Suppose you retire effective March 1, 2002 on your 60th birthday with at least 10 but less than 25 years of vesting service. Let's assume your basic monthly benefit at normal retirement would be $530.00. This basic benefit would then be reduced by one quarter of one percent for each month you receive a benefit before your 62nd birthday, as follows:
Your basic early retirement benefit at age 60 would be $498.20 per month.
YOU MAY RETIRE WITH A BENEFIT AT ANY AGE IF YOU HAVE 20 YEARS OF HAZARDOUS DUTY SERVICE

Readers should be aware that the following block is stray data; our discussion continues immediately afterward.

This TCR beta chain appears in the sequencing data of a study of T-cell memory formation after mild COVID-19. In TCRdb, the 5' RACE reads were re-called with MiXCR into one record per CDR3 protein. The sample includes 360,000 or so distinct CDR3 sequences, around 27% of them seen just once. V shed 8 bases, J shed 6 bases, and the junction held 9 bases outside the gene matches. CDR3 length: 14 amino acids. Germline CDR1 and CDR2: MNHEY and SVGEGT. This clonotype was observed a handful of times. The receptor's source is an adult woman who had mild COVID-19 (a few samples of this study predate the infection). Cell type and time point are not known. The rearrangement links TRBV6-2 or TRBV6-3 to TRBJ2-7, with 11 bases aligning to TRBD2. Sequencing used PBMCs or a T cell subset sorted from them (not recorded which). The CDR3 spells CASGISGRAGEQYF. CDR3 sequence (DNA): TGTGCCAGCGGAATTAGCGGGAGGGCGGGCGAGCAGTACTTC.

Definition Of Hazardous Duty
You are considered a hazardous duty member if you are an employee working:
How Your Benefit Is Figured
If you qualify for a hazardous duty retirement, your basic annual benefit will be calculated as follows:
To determine what your basic monthly income would be, divide your basic annual retirement income by 12.
Remember, you must have at least 20 years of credited service as a hazardous duty member to receive this retirement benefit.
Let's suppose you are retiring with 23 years of credited service in a hazardous duty position. Assume your average salary equals $48,000.
Here's how your basic annual benefit is figured:
Your basic monthly retirement benefit would be $2,240 ($26,880 ÷ 12).